I recently listened to a podcast with Walter Brueggemann who is one of the most important Old Testament scholars of the last 50 years. At the end of the interview he was asked if he could tell his grandkids one biblical story, what would he say. He said he would begin by telling his grandchildren about God providing manna in the desert, and to go on from there to talk about loaves and fishes, and how the disciples didn’t get it because they were caught up in the ideology of scarcity. But he would say to his grandchildren, “you are not children of scarcity, you are children of abundance, and don’t you forget it.”

I have long agreed with this belief of God’s abundance, but it has only moved from a simple belief to something life-giving since I have been doing ministry on the South Side. Almost every day I have the incredible opportunity of experiencing abundance in very real ways.

On Monday mornings I teach a health and wellness class down at the Reeb Avenue Center, just a couple of miles south of here. If you haven’t been to Reeb yet, you need to check it out, it is a remarkable place where we are seeking to build a diverse community.

This last Monday we were doing check in for our class and a woman shared that she woke up Easter morning and had no food to feed the people in her house. Nothing. In response to an empty refrigerator, she simply prayed that God would provide. A couple of hours later a friend showed up with a large honey baked ham, all of the sides, and other basic necessities they needed for their house like toilet paper. God provided.

It might be easy for us to dismiss this kind of thing as coincidence or happenstance, but I experience this type of thing almost every single day. Having served a missionary here now for just over a year, this place has challenged my faith as I have seen belief lead to life in powerful ways.

I believe that all people are created in the image of God and that leads me to work in this area of ministry with the poor… I believe in an abundant God, and that gives me a freedom to trust that God will provide. Third, I believe in the power of resurrection. Theologians have spilled endless amounts of ink on what resurrection means and whether that is something physical or spiritual or temporal or eternal. I am not interested in that so much, as I am in how a belief in resurrection brings life.

I have seen resurrection happen in people who have struggled with addictions and have found freedom: not only addictions from drugs and alcohol, but addictions from fear and ego and pride. A belief in the power of God to set the oppressed free brings life.

I have seen resurrection happen in people who have lost loved ones, even who have lost children, but have gone on to find a spiritual depth that touches everyone around them. Perhaps they have learned to transform the love they gave their children to the rest of us. A belief in the power of God to comfort those who mourn brings life.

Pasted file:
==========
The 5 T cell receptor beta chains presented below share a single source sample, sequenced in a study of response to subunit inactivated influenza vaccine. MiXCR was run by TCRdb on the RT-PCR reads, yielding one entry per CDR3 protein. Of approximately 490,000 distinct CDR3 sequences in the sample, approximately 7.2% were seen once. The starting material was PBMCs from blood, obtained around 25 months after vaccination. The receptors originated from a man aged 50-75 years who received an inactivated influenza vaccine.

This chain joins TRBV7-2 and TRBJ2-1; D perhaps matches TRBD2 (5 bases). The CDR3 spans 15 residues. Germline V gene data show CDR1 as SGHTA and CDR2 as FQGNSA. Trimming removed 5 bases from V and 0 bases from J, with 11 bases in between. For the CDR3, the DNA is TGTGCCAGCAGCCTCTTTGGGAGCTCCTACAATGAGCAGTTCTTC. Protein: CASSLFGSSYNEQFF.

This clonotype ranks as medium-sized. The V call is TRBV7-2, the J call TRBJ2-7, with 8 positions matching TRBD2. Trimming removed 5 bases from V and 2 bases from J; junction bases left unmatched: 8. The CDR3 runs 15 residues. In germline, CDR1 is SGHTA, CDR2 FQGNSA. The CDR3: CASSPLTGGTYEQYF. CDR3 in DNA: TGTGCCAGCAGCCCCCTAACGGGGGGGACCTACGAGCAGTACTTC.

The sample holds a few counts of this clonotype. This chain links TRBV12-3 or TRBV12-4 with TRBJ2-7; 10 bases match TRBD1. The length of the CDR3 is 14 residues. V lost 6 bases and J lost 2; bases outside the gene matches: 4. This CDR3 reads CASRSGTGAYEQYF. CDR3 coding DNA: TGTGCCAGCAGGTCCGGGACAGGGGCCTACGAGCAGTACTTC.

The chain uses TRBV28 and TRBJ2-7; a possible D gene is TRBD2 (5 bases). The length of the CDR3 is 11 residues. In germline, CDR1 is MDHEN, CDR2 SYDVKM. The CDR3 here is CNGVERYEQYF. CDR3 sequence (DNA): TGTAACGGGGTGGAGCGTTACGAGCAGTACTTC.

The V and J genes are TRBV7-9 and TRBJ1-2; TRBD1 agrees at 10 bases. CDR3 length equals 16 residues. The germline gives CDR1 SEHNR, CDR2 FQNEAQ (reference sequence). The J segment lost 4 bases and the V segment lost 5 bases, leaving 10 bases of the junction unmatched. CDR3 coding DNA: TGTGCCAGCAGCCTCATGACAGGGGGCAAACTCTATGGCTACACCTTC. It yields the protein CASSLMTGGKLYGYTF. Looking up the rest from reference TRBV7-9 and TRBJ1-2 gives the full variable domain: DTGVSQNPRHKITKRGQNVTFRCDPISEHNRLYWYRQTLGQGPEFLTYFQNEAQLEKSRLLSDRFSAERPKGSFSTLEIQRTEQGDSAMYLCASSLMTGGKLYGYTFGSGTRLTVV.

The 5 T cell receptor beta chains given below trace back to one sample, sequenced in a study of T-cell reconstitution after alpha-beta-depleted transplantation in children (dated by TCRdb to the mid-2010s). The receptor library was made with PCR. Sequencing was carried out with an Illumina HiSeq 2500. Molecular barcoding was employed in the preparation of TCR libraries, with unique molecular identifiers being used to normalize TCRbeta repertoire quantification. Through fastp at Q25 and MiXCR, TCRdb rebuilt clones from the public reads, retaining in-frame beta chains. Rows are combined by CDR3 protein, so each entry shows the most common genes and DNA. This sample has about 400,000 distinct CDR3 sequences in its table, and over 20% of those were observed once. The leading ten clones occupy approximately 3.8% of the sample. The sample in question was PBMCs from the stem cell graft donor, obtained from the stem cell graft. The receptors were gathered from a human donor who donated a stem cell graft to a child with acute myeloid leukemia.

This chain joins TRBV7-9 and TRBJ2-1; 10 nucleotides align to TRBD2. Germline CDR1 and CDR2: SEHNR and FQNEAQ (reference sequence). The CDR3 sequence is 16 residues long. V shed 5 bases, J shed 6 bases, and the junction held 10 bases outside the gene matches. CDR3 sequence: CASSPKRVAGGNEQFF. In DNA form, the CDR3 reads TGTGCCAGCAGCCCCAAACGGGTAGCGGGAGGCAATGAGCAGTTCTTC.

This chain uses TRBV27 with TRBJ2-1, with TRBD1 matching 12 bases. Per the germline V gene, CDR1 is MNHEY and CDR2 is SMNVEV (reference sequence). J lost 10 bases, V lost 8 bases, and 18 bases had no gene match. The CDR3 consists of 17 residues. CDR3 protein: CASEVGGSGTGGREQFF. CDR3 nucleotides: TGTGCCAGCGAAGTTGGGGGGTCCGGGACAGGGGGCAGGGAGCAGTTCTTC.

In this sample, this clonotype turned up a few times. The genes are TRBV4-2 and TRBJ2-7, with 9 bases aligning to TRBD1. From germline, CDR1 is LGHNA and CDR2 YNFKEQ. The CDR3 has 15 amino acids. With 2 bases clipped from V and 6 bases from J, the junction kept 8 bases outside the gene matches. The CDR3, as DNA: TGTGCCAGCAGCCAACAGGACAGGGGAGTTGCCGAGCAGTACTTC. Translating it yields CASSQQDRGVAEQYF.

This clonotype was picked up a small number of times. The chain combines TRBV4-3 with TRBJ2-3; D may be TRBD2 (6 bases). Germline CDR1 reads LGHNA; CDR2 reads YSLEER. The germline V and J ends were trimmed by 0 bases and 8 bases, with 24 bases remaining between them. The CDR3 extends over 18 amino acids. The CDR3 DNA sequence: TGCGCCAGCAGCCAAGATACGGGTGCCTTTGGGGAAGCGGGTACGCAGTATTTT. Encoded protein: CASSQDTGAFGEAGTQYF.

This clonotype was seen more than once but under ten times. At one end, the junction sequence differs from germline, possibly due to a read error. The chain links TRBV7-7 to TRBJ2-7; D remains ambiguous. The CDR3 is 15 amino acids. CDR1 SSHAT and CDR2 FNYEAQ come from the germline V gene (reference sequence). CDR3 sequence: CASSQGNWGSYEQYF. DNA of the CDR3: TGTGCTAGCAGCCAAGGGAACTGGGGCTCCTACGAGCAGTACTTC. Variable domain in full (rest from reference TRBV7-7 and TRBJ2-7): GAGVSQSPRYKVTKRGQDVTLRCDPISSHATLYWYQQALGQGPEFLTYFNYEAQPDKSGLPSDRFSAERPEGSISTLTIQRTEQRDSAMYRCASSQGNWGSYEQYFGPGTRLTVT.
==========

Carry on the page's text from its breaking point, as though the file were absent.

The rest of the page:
I have seen resurrection happen in the history of the last 30 years. It is easy to get consumed by the negative news of a ridiculous presidential campaign, but think of how the world has changed. I lived in Germany when the wall came down and I saw resurrection as divided families reunited and oppressed people found hope. The apartheid of South Africa crumbled and racial hatred was countered with the love of truth and reconciliation. Much news is filled with declining numbers in the church; and yet, at the same time, more people are describing themselves as spiritual than ever before. A belief in the power of God to feed those who hunger and thirst for righteousness brings life.

These are the core things that I believe and that form me and shape me and have led me in to this work as a pastor and a missionary.

But I don’t share this with you today to simply give you a report on the beliefs of one man, but I want to invite you to identify for yourself what are the core things you believe and how do those things lead to life?

We can believe many things.

If you want to know what the people around you believe, it isn’t hard. Simply open Facebook or Twitter and you will know pretty quickly what people believe.

But do those beliefs lead to life?

I want to offer you a filter that we can use to assess our beliefs. First, identify for yourself what are the core beliefs that you hold on to and then ask yourself, do these things I believe make me more loving? Do they challenge me to open my heart to God? Do they lead me to love my neighbor and even my enemy? Do they move me to a place where I even love myself?

This is the measure of belief. Belief is not about how strongly you agree with dogma or doctrine, belief is about whether you are willing to rip your heart open to love God, others, and yourself.

Identifying this belief is the first part.

Remember, the scripture says that through believing you may have life.

How are the things you believe life giving? How do your beliefs inform and motivate your actions? Your beliefs don’t have to result in changing occupations or becoming a pastor or a missionary, but they can shape who you are as a wife or husband, employee or student, friend or lover.

It is easy to get swept away by the way things are done. We naturally copy the behaviors of our families and our community. We do things because that is what the dominant culture around us has always done them. But instead of allowing these outside forces to dictate who you are and what you do, how does your faith, how does your belief, lead you to life?

I want to invite you to sit with these questions. To prayerfully consider this idea of life giving belief; and, to ask yourself how the things you believe can open your heart and give life.

I believe, that when we allow ourselves to be led by these kind of beliefs and we see the power of a loving, abundant, and resurrected Christ in our world, then we too will be awed like Thomas and we will declare “My Lord and my God!”